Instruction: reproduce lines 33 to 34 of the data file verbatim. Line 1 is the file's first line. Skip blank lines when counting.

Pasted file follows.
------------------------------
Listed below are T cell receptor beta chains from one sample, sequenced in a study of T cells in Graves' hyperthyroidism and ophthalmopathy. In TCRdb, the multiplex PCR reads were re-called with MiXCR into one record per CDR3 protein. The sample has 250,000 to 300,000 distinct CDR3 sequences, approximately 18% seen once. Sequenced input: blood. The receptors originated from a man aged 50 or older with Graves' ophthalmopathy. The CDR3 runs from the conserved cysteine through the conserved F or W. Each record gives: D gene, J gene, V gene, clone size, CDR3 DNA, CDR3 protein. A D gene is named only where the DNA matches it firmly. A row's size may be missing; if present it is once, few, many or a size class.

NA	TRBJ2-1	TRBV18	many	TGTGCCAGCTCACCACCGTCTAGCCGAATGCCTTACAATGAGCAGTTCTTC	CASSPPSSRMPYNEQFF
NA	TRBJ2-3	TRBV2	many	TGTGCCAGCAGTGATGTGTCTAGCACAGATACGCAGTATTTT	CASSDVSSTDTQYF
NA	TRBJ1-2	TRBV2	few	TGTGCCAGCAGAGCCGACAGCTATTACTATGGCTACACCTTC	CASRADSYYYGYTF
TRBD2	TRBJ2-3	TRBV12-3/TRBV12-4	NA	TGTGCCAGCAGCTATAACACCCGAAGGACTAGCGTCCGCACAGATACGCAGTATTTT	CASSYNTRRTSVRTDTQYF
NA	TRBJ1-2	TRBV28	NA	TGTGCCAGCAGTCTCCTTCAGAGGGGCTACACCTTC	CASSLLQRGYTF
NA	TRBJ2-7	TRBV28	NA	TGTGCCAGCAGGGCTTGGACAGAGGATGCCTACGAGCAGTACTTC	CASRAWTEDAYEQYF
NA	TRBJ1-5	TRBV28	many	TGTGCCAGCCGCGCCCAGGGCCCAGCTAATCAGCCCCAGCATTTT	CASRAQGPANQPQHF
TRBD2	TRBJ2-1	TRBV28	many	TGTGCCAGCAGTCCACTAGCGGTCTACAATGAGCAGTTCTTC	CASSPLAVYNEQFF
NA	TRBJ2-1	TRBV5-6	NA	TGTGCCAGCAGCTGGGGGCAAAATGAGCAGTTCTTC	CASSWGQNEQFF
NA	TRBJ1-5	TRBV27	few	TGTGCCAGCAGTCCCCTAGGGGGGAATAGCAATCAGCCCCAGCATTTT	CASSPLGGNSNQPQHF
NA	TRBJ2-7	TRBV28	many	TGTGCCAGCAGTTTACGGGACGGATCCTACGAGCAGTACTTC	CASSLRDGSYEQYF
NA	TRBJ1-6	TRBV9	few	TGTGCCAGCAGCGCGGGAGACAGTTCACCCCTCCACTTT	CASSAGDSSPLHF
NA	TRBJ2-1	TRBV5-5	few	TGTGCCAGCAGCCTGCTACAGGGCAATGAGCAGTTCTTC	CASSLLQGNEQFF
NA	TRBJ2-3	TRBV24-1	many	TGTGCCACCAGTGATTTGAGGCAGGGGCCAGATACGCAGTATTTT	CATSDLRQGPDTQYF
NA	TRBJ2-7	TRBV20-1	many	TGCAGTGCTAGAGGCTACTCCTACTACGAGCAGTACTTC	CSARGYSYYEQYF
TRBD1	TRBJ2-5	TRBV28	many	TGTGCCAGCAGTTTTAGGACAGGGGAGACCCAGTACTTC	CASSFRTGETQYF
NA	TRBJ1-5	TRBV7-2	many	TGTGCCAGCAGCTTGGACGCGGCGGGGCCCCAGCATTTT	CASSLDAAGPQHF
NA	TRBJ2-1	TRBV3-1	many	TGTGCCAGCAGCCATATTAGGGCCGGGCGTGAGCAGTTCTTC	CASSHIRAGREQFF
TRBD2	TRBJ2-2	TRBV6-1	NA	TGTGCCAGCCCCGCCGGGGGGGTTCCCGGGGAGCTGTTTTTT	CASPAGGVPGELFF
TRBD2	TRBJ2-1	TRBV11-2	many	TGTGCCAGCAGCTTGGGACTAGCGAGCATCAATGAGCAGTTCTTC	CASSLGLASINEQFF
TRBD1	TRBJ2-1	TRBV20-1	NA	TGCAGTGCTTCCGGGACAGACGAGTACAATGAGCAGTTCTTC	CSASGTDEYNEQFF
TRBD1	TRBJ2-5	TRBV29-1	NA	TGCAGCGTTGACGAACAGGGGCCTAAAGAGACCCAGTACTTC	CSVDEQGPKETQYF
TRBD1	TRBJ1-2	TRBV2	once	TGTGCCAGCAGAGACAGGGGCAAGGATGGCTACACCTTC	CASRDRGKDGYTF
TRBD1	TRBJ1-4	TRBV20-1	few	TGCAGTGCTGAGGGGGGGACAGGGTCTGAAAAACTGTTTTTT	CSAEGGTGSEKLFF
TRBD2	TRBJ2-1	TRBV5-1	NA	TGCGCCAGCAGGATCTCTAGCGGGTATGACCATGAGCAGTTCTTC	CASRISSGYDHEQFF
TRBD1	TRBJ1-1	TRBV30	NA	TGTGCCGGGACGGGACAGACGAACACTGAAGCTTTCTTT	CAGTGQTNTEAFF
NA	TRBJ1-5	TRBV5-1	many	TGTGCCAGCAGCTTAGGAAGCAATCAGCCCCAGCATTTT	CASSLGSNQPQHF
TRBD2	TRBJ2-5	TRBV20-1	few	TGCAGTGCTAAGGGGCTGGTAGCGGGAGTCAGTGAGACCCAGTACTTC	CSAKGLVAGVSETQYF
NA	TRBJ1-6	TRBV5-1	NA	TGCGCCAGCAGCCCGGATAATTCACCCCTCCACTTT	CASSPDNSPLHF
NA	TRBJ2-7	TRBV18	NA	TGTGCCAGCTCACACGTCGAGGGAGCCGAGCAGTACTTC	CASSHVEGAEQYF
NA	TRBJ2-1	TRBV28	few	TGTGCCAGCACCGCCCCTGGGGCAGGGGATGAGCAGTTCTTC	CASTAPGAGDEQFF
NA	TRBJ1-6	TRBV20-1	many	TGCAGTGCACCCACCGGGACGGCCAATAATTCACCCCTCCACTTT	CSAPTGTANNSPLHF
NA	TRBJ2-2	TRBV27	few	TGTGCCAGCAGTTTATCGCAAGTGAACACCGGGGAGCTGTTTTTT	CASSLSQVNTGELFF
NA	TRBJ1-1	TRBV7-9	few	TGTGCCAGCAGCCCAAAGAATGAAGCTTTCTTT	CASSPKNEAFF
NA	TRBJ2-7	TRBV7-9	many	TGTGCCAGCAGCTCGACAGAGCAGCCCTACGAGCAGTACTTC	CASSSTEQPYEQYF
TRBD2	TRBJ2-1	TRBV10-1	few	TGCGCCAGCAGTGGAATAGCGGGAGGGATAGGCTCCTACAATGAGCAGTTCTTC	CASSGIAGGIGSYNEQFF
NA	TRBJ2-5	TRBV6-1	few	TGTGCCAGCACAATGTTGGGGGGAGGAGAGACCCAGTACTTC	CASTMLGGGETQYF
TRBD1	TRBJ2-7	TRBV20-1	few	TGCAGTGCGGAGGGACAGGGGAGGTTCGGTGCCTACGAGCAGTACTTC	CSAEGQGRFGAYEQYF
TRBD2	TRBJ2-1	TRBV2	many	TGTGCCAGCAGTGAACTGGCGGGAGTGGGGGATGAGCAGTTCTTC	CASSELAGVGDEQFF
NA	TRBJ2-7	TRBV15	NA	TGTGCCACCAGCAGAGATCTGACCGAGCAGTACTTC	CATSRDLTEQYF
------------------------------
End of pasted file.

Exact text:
NA	TRBJ1-6	TRBV20-1	many	TGCAGTGCACCCACCGGGACGGCCAATAATTCACCCCTCCACTTT	CSAPTGTANNSPLHF
NA	TRBJ2-2	TRBV27	few	TGTGCCAGCAGTTTATCGCAAGTGAACACCGGGGAGCTGTTTTTT	CASSLSQVNTGELFF